Chudwin et al. in 1983 [6] evaluated the clinical and laboratory findings in 138 children with a positive ANA test. The authors interpreted the fact that two-thirds of the patients had a specific connective tissue disease as being indicative that the ANA test is useful. Yet the fact that one third did not have a definitive inflammatory disease indicates that the ANA test has a very high false positivity rate. We evaluated the results of all the ANA tests performed at British Columbia's Children's Hospital over a 5 year span [7]. We found that the ANA test was positive at a titer of 1:20 or greater in 41% of all sera tested, and in 65% of all patients in whom a diagnosis could be obtained from the ordering physician. The frequency was the same for those children with or without a diagnosis of a rheumatic disease. At a screening serum dilution of 1:40 a positive test had a sensitivity of only 63% and a positive predictive value (the frequency that a positive test is indicative of disease) of only 33% for any rheumatic disease. For SLE, MCTD or overlap syndrome, the ANA had a very high sensitivity of 98%, but a very low positive predictive rate of only 10%. Positive and negative predictive values are affected by the prevalence of the disease being tested. Therefore one might expect somewhat better predictive values from a pediatric rheumatology clinic than from a wide population of ill children. We concluded from this study that although a negative ANA test made the diagnosis of SLE or MCTD extremely unlikely, a positive test at even moderately high titers of 1:160 has little or no diagnostic value [7].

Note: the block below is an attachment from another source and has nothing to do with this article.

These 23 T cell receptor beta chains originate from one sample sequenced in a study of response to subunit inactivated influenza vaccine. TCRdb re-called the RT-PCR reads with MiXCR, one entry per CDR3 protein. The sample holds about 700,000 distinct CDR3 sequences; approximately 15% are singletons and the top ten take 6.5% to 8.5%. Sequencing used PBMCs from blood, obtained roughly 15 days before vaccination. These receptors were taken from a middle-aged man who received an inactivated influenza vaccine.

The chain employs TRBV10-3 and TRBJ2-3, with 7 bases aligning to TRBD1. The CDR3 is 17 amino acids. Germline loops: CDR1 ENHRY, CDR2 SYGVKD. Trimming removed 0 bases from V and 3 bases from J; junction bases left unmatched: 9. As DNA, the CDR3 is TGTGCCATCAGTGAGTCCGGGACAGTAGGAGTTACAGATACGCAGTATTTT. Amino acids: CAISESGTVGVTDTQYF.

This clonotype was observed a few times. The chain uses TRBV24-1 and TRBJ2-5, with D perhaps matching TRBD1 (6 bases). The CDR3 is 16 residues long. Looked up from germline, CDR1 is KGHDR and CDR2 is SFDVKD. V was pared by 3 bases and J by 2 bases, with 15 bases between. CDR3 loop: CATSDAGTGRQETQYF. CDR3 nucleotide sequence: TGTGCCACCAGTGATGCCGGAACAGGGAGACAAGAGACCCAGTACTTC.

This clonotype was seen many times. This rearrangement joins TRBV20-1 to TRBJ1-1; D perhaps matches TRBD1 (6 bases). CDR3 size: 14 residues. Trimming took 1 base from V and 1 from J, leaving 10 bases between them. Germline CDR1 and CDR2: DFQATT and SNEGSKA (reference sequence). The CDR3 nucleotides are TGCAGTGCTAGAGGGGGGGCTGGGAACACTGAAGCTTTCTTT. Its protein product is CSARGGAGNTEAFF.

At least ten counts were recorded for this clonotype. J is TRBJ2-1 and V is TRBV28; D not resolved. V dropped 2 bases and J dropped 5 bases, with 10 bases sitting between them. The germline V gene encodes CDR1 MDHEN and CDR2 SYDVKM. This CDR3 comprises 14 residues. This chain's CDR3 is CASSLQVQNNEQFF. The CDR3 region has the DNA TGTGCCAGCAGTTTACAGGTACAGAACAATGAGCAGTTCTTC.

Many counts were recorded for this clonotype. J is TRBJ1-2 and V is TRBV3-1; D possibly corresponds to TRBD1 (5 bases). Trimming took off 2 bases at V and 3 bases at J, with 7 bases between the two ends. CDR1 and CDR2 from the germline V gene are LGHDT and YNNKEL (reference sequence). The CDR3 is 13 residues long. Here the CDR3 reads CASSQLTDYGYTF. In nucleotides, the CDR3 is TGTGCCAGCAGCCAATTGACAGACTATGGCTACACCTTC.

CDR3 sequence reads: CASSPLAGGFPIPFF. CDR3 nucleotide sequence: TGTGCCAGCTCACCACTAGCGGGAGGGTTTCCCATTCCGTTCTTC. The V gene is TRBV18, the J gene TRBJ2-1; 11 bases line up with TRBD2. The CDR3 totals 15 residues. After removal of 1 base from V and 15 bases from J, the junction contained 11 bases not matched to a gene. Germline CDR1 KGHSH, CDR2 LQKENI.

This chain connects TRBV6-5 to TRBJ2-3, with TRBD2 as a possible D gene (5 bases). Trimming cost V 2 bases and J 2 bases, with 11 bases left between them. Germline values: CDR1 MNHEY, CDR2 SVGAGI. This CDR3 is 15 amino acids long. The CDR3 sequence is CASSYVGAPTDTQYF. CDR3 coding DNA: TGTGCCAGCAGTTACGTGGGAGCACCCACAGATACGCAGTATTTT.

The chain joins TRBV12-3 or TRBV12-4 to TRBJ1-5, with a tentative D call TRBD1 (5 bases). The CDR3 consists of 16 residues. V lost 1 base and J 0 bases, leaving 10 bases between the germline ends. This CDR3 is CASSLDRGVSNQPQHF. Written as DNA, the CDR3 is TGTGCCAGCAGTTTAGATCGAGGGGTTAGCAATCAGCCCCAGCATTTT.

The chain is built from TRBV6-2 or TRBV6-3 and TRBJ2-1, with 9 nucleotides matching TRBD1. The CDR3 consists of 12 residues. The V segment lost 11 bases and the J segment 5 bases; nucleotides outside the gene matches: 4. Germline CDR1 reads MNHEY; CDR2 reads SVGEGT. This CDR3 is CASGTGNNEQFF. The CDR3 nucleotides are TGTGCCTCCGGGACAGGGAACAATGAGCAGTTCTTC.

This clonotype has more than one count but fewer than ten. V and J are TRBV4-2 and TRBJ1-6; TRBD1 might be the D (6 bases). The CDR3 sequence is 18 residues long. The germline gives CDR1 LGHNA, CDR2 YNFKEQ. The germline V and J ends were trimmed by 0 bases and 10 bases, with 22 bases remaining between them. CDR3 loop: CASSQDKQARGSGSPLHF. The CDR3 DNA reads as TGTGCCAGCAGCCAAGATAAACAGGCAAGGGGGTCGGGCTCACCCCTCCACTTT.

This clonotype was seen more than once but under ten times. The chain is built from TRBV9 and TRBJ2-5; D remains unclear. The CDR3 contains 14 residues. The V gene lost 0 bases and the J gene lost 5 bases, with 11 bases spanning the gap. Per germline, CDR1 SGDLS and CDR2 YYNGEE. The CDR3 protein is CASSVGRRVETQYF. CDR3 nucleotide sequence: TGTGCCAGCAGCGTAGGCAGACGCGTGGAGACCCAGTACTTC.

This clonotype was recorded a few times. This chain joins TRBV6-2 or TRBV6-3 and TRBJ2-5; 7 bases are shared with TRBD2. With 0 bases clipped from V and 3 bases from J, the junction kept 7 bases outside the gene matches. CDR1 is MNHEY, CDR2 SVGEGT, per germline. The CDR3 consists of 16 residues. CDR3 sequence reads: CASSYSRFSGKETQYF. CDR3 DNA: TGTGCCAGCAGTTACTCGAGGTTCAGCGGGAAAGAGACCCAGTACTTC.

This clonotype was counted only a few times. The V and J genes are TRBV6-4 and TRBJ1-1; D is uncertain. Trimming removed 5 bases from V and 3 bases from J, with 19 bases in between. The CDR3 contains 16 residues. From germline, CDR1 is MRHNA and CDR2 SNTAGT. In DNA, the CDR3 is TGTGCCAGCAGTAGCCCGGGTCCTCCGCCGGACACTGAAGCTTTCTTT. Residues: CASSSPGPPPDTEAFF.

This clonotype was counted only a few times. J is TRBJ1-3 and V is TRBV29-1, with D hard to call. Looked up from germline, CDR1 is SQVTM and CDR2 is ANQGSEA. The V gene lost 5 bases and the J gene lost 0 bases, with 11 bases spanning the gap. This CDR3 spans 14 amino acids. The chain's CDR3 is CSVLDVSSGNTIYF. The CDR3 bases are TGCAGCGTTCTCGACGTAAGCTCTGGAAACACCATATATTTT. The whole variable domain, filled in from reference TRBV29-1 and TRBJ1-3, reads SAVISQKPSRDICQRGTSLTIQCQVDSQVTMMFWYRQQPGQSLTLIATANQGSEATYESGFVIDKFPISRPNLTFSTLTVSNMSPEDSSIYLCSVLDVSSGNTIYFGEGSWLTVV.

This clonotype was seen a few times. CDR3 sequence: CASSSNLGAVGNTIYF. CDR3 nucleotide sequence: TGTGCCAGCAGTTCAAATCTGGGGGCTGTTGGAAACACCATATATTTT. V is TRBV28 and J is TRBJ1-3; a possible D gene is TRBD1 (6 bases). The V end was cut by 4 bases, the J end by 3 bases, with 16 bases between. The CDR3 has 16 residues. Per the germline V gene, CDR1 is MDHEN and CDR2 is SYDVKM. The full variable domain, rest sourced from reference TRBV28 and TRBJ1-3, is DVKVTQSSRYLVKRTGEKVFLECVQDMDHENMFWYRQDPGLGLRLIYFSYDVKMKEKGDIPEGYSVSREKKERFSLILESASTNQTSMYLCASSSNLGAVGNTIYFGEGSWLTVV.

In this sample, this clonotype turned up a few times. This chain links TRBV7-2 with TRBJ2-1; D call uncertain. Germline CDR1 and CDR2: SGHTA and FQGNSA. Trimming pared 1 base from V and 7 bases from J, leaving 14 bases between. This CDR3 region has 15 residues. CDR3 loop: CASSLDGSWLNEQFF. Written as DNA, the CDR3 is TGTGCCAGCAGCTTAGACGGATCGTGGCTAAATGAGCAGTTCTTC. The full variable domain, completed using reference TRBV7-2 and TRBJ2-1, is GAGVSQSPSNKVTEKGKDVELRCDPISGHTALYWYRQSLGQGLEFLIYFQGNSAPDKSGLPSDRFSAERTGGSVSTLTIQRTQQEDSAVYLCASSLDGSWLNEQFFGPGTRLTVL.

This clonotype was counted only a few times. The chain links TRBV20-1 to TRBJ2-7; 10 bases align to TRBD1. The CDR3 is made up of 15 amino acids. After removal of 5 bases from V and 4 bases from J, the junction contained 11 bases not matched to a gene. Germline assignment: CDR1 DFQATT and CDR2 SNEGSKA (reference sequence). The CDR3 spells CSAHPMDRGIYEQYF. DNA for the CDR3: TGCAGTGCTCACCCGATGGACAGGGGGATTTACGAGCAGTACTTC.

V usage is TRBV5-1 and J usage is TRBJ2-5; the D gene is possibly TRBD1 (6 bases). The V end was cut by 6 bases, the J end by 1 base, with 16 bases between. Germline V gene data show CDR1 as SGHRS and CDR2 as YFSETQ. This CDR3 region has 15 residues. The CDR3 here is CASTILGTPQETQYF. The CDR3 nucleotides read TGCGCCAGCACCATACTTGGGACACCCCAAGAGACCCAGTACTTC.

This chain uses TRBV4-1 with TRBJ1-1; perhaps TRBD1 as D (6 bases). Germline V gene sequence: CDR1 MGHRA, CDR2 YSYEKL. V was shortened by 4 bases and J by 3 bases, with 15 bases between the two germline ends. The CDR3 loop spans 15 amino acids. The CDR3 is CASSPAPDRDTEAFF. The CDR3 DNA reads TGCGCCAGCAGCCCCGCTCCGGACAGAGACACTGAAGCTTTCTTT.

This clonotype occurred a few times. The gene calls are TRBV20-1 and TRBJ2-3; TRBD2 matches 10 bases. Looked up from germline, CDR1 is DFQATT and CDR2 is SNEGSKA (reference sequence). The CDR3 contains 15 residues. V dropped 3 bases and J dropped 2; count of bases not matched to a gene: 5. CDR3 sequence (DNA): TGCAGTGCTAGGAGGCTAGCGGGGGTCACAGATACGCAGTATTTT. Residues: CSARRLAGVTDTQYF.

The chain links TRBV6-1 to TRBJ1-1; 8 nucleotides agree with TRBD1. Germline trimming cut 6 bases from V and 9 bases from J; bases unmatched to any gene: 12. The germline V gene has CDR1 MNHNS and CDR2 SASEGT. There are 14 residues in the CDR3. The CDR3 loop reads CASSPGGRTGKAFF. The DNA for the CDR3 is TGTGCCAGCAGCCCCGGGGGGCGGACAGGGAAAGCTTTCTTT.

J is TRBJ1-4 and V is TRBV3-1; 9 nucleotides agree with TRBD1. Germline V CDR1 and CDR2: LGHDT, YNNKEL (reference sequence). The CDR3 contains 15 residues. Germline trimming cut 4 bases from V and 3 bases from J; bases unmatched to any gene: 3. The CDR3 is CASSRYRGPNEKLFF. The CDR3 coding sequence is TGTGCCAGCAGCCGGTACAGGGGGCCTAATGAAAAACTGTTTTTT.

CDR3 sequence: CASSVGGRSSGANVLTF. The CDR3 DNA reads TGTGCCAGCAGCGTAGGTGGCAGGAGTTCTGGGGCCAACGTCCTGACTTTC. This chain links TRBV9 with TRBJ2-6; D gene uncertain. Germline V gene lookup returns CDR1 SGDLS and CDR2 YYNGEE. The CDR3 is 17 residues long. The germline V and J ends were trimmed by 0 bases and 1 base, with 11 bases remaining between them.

ANA immunofluorescent staining